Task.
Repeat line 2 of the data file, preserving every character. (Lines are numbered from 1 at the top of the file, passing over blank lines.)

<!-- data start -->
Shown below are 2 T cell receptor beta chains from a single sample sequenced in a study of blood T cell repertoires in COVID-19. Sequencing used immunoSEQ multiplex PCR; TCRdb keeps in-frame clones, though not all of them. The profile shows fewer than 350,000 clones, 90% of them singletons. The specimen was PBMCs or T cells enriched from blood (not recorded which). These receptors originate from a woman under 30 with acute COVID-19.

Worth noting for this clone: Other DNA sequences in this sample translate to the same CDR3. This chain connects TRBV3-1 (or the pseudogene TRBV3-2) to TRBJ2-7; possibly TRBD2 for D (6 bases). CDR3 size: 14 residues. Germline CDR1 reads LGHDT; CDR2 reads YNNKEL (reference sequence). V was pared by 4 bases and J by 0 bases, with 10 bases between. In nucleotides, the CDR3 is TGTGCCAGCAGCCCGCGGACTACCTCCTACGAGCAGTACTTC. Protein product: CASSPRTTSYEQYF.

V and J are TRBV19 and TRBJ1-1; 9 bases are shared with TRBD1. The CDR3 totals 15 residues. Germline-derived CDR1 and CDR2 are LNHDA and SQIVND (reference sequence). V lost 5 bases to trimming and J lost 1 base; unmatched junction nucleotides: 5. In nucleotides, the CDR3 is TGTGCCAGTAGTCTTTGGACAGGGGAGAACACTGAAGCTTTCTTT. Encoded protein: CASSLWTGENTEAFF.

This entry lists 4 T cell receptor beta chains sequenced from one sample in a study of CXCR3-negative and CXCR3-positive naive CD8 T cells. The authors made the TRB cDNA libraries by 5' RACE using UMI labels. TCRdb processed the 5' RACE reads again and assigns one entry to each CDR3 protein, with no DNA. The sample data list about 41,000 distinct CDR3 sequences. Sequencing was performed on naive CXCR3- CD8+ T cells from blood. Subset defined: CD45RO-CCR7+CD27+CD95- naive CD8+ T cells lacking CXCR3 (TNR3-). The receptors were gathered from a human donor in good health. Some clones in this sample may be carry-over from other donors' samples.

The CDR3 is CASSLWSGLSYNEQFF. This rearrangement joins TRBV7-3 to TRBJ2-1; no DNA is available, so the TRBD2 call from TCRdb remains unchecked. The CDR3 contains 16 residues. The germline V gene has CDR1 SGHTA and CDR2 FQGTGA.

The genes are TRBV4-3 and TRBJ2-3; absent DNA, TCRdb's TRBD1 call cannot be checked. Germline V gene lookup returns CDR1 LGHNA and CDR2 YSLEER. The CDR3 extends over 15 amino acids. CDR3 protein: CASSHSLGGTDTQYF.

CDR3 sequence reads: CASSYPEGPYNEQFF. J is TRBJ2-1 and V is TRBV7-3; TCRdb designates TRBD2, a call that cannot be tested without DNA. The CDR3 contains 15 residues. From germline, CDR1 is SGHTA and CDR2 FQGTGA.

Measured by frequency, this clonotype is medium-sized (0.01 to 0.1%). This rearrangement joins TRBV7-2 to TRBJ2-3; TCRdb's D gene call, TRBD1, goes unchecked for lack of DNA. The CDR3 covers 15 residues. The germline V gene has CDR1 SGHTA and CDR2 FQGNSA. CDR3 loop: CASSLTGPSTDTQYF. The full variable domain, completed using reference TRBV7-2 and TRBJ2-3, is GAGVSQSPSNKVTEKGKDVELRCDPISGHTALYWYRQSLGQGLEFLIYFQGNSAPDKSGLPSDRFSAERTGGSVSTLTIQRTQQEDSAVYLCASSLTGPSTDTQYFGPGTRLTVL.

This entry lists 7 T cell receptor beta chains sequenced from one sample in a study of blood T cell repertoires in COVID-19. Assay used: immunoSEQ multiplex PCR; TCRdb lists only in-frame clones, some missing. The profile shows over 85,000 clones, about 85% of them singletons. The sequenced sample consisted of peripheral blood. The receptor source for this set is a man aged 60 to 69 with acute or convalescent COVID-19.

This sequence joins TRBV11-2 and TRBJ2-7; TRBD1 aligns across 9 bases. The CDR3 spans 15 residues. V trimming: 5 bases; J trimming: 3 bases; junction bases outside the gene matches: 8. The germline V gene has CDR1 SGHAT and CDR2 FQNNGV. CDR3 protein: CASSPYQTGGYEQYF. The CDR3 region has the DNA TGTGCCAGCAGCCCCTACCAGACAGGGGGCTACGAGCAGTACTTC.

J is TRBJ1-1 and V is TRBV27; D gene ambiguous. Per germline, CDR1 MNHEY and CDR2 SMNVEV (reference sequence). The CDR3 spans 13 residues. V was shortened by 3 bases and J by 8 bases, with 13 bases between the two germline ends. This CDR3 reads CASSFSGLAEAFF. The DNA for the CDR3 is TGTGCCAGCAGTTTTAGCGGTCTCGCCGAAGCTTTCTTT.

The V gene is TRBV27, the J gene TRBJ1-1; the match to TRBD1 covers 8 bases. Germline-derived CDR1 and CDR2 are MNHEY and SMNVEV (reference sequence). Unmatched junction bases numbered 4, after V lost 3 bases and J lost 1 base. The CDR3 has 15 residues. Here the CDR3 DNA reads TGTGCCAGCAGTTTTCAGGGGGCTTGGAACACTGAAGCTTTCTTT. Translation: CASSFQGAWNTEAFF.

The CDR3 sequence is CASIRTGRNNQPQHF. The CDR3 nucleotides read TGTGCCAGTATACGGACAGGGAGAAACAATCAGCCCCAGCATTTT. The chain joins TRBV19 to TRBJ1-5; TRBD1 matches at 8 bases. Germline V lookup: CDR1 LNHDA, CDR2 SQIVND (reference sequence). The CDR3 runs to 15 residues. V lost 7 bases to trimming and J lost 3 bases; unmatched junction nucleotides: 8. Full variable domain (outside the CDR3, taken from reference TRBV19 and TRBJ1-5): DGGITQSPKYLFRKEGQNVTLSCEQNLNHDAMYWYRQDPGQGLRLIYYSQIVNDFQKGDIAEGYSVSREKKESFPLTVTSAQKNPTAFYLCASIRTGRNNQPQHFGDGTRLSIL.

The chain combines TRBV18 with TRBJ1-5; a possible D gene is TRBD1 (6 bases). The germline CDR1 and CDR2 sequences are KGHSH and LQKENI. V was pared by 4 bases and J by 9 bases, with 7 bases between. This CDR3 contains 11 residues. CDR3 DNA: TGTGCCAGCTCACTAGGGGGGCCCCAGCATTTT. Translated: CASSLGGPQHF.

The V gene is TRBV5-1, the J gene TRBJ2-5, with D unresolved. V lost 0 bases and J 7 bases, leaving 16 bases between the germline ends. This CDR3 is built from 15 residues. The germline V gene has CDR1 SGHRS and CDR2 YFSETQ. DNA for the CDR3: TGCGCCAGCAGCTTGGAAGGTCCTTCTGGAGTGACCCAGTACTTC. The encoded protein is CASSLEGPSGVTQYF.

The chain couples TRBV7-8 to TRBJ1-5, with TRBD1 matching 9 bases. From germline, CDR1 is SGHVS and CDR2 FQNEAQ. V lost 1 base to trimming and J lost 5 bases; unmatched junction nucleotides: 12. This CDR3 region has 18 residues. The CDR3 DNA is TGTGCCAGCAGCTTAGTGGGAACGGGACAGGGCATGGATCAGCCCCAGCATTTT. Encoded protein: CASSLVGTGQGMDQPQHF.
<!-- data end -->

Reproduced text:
Worth noting for this clone: Other DNA sequences in this sample translate to the same CDR3. This chain connects TRBV3-1 (or the pseudogene TRBV3-2) to TRBJ2-7; possibly TRBD2 for D (6 bases). CDR3 size: 14 residues. Germline CDR1 reads LGHDT; CDR2 reads YNNKEL (reference sequence). V was pared by 4 bases and J by 0 bases, with 10 bases between. In nucleotides, the CDR3 is TGTGCCAGCAGCCCGCGGACTACCTCCTACGAGCAGTACTTC. Protein product: CASSPRTTSYEQYF.